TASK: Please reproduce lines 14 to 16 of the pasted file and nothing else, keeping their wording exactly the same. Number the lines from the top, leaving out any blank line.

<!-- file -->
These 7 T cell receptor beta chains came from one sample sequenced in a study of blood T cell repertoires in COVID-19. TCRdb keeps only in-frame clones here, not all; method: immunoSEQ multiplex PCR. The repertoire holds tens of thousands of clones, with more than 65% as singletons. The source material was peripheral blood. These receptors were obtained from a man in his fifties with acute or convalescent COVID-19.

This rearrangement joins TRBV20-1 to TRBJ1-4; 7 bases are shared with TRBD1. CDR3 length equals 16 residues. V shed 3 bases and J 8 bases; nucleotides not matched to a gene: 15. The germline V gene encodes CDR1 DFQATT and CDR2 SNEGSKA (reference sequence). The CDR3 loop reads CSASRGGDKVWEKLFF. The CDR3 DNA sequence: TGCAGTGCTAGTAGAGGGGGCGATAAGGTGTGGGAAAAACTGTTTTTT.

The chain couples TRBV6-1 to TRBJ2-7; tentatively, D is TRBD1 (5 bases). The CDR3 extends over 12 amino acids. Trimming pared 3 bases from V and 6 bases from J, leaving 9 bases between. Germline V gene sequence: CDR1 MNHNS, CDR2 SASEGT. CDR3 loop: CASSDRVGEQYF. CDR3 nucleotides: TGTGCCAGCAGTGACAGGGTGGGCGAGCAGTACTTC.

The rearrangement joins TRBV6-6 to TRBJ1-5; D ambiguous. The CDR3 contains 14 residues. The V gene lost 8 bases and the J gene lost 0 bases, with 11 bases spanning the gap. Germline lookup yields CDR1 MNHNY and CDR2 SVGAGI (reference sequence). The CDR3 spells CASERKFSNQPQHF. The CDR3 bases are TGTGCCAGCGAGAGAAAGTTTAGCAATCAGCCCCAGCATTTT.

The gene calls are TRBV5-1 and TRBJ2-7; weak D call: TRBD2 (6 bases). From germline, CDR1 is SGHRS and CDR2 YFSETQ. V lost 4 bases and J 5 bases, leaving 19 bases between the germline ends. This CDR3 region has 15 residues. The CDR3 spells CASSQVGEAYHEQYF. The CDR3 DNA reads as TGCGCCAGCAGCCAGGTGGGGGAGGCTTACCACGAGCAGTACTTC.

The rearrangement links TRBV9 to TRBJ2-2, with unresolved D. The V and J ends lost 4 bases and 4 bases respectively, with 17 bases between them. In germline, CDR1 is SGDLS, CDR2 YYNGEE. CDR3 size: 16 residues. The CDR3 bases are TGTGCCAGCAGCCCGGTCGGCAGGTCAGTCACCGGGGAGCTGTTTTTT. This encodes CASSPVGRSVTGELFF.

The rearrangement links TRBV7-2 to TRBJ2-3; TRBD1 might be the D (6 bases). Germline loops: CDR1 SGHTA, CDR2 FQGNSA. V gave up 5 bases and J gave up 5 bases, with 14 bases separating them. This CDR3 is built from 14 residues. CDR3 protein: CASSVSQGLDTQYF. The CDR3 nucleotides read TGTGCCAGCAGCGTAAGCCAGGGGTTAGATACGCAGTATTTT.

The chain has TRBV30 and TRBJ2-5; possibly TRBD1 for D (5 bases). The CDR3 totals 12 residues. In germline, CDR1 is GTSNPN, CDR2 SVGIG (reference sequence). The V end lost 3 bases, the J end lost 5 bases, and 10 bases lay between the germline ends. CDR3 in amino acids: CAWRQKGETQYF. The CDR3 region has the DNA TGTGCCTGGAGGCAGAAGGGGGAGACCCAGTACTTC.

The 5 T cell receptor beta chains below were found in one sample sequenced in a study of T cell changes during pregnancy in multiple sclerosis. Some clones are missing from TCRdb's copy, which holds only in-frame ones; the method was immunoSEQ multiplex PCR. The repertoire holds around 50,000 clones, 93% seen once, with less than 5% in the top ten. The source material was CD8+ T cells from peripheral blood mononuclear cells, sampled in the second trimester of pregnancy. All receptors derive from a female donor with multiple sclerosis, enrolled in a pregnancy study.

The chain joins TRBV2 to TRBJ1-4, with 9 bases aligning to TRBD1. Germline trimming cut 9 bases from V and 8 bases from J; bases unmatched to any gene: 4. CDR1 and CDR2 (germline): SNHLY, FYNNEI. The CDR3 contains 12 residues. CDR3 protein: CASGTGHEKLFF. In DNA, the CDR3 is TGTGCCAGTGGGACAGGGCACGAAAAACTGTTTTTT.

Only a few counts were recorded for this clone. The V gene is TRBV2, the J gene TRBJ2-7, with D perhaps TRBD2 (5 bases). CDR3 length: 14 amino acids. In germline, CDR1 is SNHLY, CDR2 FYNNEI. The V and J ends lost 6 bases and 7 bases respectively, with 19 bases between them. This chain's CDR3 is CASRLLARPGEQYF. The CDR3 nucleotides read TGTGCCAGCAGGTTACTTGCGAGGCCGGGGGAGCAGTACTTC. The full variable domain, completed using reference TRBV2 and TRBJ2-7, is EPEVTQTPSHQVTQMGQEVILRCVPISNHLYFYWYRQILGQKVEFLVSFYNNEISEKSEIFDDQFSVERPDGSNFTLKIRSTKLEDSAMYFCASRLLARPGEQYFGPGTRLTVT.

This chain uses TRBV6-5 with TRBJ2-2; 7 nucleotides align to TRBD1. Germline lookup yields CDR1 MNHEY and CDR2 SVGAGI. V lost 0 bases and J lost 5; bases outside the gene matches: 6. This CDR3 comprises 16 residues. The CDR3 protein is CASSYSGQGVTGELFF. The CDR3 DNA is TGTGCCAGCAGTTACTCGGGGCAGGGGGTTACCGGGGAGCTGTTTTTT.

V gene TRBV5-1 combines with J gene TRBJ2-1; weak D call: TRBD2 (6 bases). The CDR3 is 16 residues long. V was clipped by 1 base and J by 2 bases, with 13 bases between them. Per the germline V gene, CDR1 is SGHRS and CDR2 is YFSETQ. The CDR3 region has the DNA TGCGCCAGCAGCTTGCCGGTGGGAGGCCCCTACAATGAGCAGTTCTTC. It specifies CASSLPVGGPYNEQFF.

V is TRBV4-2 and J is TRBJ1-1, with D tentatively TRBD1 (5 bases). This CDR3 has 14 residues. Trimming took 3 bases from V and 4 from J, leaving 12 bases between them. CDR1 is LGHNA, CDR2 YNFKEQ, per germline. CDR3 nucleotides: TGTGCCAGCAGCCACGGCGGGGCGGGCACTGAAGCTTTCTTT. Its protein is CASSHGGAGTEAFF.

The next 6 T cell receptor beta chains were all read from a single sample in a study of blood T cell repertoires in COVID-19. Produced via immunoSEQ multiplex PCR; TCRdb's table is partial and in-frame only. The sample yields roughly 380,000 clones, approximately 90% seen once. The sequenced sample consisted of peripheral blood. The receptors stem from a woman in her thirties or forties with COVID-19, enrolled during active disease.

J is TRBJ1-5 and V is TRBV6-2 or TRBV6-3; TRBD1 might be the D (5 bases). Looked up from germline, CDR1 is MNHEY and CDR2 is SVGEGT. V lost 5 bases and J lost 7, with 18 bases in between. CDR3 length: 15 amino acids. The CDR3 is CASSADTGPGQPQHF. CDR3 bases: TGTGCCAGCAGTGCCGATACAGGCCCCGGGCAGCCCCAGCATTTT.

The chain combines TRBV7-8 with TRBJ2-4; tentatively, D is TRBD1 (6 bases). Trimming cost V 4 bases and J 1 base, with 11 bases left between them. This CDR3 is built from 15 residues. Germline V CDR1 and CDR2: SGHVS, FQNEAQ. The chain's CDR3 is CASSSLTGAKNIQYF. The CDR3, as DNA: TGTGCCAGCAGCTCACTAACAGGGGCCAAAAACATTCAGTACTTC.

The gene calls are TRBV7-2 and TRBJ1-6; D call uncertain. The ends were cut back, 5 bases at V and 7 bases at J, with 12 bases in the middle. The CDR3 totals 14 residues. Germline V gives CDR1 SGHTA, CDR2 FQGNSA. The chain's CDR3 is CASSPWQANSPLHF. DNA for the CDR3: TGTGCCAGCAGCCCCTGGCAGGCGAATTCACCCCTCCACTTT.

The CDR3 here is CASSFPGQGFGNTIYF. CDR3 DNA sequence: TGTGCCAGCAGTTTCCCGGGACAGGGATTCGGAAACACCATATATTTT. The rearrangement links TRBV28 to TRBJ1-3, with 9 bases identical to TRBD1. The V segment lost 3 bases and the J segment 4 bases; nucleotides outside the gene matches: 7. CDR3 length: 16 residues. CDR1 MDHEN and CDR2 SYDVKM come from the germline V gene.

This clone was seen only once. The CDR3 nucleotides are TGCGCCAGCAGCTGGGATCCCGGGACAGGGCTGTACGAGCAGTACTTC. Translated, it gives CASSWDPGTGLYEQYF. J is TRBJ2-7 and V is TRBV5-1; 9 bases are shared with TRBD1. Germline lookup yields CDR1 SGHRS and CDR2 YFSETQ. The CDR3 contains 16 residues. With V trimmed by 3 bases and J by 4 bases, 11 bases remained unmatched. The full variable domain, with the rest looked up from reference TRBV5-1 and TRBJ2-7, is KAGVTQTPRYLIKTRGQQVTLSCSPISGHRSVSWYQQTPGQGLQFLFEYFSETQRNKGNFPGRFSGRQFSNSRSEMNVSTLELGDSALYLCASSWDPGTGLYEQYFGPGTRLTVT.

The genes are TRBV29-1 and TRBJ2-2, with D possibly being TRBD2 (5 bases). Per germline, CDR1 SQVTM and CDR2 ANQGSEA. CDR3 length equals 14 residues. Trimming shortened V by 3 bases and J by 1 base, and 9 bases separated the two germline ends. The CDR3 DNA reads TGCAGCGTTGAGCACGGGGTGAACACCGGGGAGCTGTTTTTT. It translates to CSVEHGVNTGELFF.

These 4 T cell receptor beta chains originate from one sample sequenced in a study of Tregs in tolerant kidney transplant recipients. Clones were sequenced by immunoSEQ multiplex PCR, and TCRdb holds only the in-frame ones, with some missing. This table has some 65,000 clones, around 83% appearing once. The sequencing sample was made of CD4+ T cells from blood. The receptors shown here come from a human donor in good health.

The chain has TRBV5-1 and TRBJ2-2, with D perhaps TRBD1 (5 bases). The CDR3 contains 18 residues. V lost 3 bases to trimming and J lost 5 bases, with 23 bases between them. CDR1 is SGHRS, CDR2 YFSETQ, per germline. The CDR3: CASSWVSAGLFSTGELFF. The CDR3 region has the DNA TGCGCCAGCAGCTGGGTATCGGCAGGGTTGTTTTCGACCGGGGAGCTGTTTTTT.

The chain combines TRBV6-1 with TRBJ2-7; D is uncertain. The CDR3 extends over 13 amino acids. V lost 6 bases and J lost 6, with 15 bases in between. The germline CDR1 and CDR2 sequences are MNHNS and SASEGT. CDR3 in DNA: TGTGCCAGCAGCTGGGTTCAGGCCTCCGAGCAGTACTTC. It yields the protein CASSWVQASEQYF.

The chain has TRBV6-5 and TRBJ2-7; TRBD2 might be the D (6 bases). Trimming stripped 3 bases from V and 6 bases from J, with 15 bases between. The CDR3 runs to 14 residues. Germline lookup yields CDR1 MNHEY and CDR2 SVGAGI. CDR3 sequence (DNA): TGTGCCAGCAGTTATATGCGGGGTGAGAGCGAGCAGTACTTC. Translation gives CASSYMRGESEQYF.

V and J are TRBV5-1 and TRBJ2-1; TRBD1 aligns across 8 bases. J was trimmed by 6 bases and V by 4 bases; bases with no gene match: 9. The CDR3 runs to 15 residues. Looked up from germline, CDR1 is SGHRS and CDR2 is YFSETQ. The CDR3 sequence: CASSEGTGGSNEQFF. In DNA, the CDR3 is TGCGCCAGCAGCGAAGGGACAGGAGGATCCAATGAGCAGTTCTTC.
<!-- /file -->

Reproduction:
V is TRBV4-2 and J is TRBJ1-1, with D tentatively TRBD1 (5 bases). This CDR3 has 14 residues. Trimming took 3 bases from V and 4 from J, leaving 12 bases between them. CDR1 is LGHNA, CDR2 YNFKEQ, per germline. CDR3 nucleotides: TGTGCCAGCAGCCACGGCGGGGCGGGCACTGAAGCTTTCTTT. Its protein is CASSHGGAGTEAFF.

The next 6 T cell receptor beta chains were all read from a single sample in a study of blood T cell repertoires in COVID-19. Produced via immunoSEQ multiplex PCR; TCRdb's table is partial and in-frame only. The sample yields roughly 380,000 clones, approximately 90% seen once. The sequenced sample consisted of peripheral blood. The receptors stem from a woman in her thirties or forties with COVID-19, enrolled during active disease.

J is TRBJ1-5 and V is TRBV6-2 or TRBV6-3; TRBD1 might be the D (5 bases). Looked up from germline, CDR1 is MNHEY and CDR2 is SVGEGT. V lost 5 bases and J lost 7, with 18 bases in between. CDR3 length: 15 amino acids. The CDR3 is CASSADTGPGQPQHF. CDR3 bases: TGTGCCAGCAGTGCCGATACAGGCCCCGGGCAGCCCCAGCATTTT.